Oh my god what a day. Until Mile 21 I thought I was close to a personal record. It was a really good day, and like most good days I have (say, like the 2012 Wisconsin Marathon), I didn’t expect it.
Last week I ran the NYRR 60k, had a decent marathon split, but developed a problem with left heel. In my midweek run, after four miles, I had the same problem. I started today being nice to my foot thinking that a moderate pace would lessen impact. If I was really extra special nice to my foot, I wouldn’t have to walk 22 miles.
But, before I get to that, I need to rant about the stupid security. The extreme reaction of local police departments in the aftermath of Boston is not only ineffective, but it’s security theater. As with Baltimore, the organizers sent a series of stern emails about bag check and what’s allowed on the course.
The reality, however, is that once I walked through a checkpoint that didn’t even care I had a waist pack (I don’t even think they noticed), I was free to walk on the inside of the barriers but quite free to go up to the barriers and accept anything anyone decided to hand across. Indeed, vendors were doing this to move food and electrical equipment from one side of the street to the other through the “sterile” area.
And, the reality is still that the threat is not from the runners and it never has been. Whatever political fanatic or psychopath might want to make a scene, make a statement, or create carnage isn’t going to use a credit card to pay the race entry fee, show up at the expo to accept the bib, then go through security to be in the corrals. They can just walk up to the corral like the families and friends of the runners did.
This is seriously affecting my motivation to participate in the marathon but promote the idea of the marathon to other people. It’s a reaction to the moment; there are mostly great small events out there, but they don’t have the draw of Team in Training and the many other national organizations that get people off their couches and on the road. I’m conflicted, but in the moment it makes me sad. All sorts of public places and events have followed suit. I can’t take a laptop into Yankee Stadium (the Mets have no such rule). The Metropolitan Museum has similar problems because, as their chief of security told me, “events in Yemen”. That’s right. Events in Yemen decides what you can carry into a public museum in New York.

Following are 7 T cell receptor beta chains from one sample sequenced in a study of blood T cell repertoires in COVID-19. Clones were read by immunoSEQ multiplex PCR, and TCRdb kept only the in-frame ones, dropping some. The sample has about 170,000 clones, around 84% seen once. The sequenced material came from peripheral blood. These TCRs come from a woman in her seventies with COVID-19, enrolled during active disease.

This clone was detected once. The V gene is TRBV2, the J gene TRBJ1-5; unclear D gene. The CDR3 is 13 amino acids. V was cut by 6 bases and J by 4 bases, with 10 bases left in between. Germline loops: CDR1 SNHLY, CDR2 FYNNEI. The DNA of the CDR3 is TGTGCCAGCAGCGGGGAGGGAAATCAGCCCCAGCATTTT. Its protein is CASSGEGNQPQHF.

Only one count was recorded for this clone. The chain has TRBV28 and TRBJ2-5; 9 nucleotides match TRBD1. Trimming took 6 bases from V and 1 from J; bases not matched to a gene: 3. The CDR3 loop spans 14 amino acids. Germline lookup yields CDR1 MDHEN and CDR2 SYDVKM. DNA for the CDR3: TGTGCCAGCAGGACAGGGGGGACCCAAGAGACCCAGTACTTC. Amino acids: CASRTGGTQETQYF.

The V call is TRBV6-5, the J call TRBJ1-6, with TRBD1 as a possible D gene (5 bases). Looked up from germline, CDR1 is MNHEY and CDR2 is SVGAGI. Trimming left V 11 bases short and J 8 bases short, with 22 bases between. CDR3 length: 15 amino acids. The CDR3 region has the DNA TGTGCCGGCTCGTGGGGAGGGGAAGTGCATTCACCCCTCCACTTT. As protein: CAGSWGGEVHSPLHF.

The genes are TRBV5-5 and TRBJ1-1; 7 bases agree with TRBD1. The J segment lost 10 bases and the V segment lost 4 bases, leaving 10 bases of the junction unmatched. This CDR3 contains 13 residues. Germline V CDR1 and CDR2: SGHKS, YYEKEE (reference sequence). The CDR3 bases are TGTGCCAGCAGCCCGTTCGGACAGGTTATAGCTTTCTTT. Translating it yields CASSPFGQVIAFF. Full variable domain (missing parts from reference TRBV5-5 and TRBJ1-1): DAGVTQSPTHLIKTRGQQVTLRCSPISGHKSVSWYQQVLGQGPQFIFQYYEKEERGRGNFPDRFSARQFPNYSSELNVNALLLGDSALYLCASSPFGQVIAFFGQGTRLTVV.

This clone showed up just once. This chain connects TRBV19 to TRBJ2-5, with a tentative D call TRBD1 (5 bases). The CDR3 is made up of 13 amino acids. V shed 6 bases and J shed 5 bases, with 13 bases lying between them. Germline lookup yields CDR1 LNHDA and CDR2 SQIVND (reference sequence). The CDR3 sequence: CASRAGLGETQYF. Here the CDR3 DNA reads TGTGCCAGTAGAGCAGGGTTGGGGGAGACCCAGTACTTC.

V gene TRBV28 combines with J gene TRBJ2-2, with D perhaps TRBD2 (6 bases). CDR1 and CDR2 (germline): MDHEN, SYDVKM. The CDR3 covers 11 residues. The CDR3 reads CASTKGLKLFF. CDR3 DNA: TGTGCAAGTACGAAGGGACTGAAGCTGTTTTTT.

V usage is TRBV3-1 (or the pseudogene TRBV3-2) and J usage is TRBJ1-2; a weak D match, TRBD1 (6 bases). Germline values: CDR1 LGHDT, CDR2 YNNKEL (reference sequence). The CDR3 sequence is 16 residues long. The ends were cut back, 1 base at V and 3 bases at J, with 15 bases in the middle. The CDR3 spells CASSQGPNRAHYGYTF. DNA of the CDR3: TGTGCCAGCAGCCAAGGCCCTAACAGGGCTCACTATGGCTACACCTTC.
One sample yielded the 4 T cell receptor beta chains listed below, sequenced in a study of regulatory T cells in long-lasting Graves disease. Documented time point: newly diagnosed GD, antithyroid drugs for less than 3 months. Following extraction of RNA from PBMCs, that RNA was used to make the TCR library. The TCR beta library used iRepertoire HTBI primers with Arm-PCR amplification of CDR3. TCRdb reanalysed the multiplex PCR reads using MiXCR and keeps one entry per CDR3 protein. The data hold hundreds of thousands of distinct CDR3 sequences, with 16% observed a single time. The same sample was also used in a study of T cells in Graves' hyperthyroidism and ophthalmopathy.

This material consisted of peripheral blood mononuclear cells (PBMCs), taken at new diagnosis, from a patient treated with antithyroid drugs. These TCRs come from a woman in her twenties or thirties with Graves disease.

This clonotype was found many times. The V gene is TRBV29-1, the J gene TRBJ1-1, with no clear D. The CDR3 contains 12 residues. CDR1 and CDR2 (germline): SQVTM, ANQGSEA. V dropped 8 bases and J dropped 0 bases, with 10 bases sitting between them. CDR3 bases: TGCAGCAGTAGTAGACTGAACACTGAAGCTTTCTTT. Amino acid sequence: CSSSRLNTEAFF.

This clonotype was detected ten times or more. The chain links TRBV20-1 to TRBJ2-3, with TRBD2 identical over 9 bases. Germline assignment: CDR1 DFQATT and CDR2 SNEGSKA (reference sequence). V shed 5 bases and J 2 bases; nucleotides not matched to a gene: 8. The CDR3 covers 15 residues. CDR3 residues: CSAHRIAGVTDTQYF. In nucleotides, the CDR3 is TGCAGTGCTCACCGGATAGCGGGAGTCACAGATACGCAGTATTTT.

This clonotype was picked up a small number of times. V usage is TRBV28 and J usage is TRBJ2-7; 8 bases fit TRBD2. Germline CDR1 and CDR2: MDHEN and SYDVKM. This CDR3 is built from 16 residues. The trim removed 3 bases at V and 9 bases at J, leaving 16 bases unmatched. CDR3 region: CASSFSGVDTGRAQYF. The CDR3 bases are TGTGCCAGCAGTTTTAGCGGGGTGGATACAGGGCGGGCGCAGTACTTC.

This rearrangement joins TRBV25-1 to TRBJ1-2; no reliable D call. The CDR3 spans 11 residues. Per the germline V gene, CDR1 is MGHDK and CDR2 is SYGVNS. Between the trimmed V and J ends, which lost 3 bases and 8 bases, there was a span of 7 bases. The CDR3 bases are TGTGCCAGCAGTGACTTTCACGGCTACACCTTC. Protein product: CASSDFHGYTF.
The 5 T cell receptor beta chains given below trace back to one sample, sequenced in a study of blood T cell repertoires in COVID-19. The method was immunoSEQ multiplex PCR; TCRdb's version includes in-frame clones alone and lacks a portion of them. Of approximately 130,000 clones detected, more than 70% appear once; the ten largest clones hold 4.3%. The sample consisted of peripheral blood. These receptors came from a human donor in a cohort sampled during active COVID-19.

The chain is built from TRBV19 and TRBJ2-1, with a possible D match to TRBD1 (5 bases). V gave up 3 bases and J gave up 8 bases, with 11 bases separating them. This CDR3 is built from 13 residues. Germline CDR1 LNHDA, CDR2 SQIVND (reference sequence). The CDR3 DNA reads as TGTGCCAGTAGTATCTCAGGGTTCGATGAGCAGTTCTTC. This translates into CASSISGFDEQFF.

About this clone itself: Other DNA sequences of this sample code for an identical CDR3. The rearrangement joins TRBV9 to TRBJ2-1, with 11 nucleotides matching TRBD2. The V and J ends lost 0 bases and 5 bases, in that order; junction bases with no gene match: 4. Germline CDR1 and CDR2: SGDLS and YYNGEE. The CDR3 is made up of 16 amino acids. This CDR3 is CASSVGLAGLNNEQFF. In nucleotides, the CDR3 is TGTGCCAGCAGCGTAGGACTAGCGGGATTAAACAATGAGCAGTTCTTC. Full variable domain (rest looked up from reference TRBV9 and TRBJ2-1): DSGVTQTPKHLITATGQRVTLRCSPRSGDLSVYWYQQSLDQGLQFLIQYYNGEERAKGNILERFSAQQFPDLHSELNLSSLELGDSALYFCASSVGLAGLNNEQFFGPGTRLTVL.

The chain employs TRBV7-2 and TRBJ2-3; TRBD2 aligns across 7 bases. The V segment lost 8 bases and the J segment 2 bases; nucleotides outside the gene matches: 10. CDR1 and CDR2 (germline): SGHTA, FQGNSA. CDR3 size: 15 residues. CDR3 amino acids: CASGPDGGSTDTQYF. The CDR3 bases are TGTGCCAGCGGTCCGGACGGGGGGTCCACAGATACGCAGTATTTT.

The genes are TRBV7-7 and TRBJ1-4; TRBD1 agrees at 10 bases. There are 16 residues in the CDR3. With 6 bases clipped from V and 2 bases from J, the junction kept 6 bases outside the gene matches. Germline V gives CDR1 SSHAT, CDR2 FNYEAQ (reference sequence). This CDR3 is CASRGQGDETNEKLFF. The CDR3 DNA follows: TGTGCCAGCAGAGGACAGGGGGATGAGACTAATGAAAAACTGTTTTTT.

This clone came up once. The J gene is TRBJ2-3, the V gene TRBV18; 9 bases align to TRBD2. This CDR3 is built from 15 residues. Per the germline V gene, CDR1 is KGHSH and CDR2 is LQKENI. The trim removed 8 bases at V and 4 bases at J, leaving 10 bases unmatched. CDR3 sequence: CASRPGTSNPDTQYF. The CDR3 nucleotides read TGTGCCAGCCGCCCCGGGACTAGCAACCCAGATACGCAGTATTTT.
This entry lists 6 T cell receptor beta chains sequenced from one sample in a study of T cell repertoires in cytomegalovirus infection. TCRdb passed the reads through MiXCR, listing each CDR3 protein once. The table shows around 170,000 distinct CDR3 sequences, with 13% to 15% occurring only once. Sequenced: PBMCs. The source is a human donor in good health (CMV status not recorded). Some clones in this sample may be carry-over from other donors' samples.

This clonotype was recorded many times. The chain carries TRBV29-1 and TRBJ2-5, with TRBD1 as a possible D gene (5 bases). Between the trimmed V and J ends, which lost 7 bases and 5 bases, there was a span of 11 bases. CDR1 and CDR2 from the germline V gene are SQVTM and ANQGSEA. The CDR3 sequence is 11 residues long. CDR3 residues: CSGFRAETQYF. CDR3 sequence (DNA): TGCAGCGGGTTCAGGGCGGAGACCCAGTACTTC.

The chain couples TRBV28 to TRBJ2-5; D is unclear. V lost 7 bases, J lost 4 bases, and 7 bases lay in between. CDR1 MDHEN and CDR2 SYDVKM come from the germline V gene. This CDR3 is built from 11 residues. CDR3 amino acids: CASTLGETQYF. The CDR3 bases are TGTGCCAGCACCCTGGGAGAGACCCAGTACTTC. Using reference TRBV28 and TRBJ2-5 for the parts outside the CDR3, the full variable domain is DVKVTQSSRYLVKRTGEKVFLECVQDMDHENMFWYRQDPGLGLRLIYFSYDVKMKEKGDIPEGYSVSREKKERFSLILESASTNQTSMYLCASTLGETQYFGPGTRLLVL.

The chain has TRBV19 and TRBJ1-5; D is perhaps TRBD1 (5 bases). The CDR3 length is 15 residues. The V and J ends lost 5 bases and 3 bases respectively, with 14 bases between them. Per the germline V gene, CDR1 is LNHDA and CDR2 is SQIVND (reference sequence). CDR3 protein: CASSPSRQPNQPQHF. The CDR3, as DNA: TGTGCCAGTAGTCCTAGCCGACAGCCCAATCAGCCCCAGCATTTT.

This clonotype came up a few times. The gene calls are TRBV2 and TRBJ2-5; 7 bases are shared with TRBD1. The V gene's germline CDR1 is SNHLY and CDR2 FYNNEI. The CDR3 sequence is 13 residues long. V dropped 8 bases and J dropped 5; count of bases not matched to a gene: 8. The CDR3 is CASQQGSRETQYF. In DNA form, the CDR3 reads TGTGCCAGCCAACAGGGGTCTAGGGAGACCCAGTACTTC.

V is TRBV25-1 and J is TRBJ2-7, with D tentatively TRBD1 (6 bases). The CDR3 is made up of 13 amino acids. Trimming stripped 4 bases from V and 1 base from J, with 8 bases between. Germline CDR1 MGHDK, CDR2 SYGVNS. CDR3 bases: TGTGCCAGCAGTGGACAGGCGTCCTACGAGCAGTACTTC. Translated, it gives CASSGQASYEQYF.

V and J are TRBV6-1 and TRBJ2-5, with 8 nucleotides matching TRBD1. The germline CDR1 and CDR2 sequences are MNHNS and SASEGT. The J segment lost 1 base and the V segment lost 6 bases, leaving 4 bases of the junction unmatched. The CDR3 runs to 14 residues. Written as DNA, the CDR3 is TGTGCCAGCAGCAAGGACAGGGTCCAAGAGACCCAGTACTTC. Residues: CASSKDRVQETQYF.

But let’s talk about running.
My corral lined up buy the steps of the Philadelphia Art Musuem—the same steps Rocky ran up
The Rocky statue even has a marathon shirt on. The statue was originally at the top of the stairs, where Rocky gave the arms up salute. Various people complained and the statue ended up where it is now, at ground level and away from the steps. I would have run up the steps myself as I waited for my start but all the security fences and cordons were in the way.
This race is huge; 30,000 runners! With few porta-potties (And none accessible from within the corrals that I saw), the first two miles were lined with people urinating by the side of the road. Even women were squatting rather than wait in line for the few porta-potties there were. It’s a perpetual race problem.
Not to pile on, but the organizers made the odd decision to put most of the porta potties right next to the road and to face the doors toward the course. This made people line up in the road, in the way of racers. This was a race already challenged with very narrow roads in the first half.
Somehow I was running with the 4:15 pacer and feeling really good about it. I was having to dial it back to stay with them. It was harder to stay with them as they wove through the field on the narrow streets.To gauge my effort, I breathe through my nose as many times as I can. If I can’t do it at least five times, I’m working too hard. I was hardly trying by that measure.
Around Mile 10 I looked at my watch for the first time (that I remember) and saw that my pace was 9:09. That’s a tad over a 4:00 marathon. I was feeling better and better, so I thought I must be on a really good average pace. Normally I have that field on average pace with no laps. A figured out after a couple miles that it was my mile pace, but the damage was done. I was starting to think about having a good run.
I was getting faster and faster though, but trying to conserve my effort. I was running sub 9 miles from Mile 13 to about Mile 18, all the while wondering it was going to all blow up. But then, I kept going through Mile 19, which led up a short dog leg to a turn around. I thought the flag at the start of the little out and back said “Mile 20″, so I was expecting something quick. It was “Mile 21″ but I was already committed to running back to that point, and I did.
But then my foot started to bother me. It’s an injury that I think can get much worse and I have one more marathon this year. To stretch out my foot, I took minute breaks at each mile marker starting at Mile 21, walking some of it backward. This made my foot feel better, but only for about a mile, when I’d take another break. I was running a really good pace between the breaks to make up for it though.
I end up about ten minutes off my record, a complete surprise to me. I ran a 7:35 trail marathon in Catalina two weeks ago and a 7:15 60k last weekend, so this must have seemed easy peasy. Without the gimpy foot, I could have been close. But, coulda woulda shoulda.
The crazy thing is that I didn’t run by or near any of the many people I know at this event. That’s unusual.
I have two weeks until I run my last marathon of the year in Delaware.